Tis’ the Season!
And so, it is. Have you really taken time to think about this phrase? These three little words that are synonymous with Christmas? “Tis’ the Season! What do they mean? We say them all the time. We don’t say things like that at Thanksgiving. Instead, we say things like “I’m thankful for_____” and then we insert in the blank anything that we are thankful (hopefully to God) for. So, if we understand that Thanksgiving is about giving “thanks”, what does “Tis’ the Season mean”? Simple enough question right, or is it?
I recently read a post on social media that said, “Thanksgiving is a holiday, Christmas is a season!” The post was both right and wrong. The post was wrong in that Thanksgiving is only a holiday. Yes, it’s a holiday in that we set aside a day to gather with friends and family to enjoy a meal together. However, as I said earlier we do so to offer thanks for what we have and what’s been done for us. Such an action is a simple enough concept to understand. But Thanksgiving, much like Christmas (which I will get to briefly) is more than just a single day. Thanksgiving is also season. Thanksgiving is about developing “an attitude of gratitude” to prepare us for what Christmas is about, the birth of Jesus Christ.
The post is also wrong in that Christmas is just a season. This most notorious of holidays is more than just a season, Christmas is a way of life. Let me explain. The author of Ecclesiastes says that, “For everything there is a season, and a time for every matter under heaven:” That’s simple enough to understand meaning that for everything in life there is a time for these experiences. However, with our modern understanding of “season” what we think is the “Spirit,” who is present during the holidays, somehow manages to disappear December 26th. We think, much to our chagrin, that the “season” is over so let’s get back to whatever we consider to be normal. I would argue that the Spirit never leaves and instead what we see at Christmas should be a way of life.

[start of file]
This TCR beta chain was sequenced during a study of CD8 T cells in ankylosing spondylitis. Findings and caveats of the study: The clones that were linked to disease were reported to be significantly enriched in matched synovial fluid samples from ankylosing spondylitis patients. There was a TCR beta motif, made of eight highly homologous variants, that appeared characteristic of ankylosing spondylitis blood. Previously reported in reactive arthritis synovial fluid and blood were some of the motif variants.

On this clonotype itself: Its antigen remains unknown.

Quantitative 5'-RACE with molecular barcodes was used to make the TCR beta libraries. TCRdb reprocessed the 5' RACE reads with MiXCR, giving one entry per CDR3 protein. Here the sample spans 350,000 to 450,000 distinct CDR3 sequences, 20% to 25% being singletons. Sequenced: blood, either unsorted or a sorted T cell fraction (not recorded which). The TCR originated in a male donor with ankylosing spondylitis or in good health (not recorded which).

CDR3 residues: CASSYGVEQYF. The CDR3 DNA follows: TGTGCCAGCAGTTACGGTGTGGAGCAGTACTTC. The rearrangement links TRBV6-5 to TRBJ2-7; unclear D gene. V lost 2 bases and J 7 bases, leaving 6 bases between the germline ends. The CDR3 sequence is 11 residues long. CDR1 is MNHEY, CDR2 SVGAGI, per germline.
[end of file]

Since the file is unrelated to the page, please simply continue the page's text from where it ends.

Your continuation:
Now let’s go back and consider the phrase “Tis’ the Season” to see my point. Yes, “Tis’ the season” for Christmas trees, cookies, presents, candy canes, etc. However, it’s also the season for increased depression, acute awareness of loneliness, loss of hope, financial distress. The list could go on and on as I’m sure I’m only scraping the surface with what I’ve said. How then do we reconcile both Thanksgiving and Christmas as seasons and also as a way of life? We do so by understanding what that post got right about Christmas.
Christmas is important in that it carries with it so much weight because of what it stands for. I would argue that we as a society are moving quickly away from the true meaning of Christmas with “all that glitters and shines.” I say that because when you get down to it there is just something special about Christmas and this is how I think both holidays feed into each other; informing us as Christians in how to live. First, Thanksgiving reminds us of what Christ has done for us. Second, Christmas reminds us of the truth that Jesus not only came for you, but for everybody. We see that in John 3:16 in the “whosever will.” As such if Christ came for “all mankind” then what should our attitude be towards others? Do they get lost behind the Christmas tree that’s blocking our view? Do we think of them as mere annoyances as we try to drive in crazy holiday traffic and get cut off as we shop for more Christmas gifts? Or perhaps more importantly, do we even take time to think about those who are suffering during this season? Do we miss the meaning of being thankful for an indescribable gift and extending this same gift to others? Christ came for us all; His grace and mercy extends to us all. They don’t stop at your front door as you head out to face another day.
Yes, thanksgiving is a holiday, and so is Christmas. But I would argue more. They are also symbols to us of a greater reality already settled in Heaven through the blood of Jesus. They are proclaimers of how we should live our life in light of a Savior who came to give His all for us when we didn’t deserve it. These seasons also beg the question of, “Are you doing the same for others?” I hope so!
December 2nd at 5:30 PM
Thanksgiving/Christmas Fellowship Dinner
December 3rd – 24th
Sunday Mornings Before Worship Services
December 13th at 6:30 PM
Move Night & Fellowship Following ,
December 20th at 6:30 PM
Candle Light Service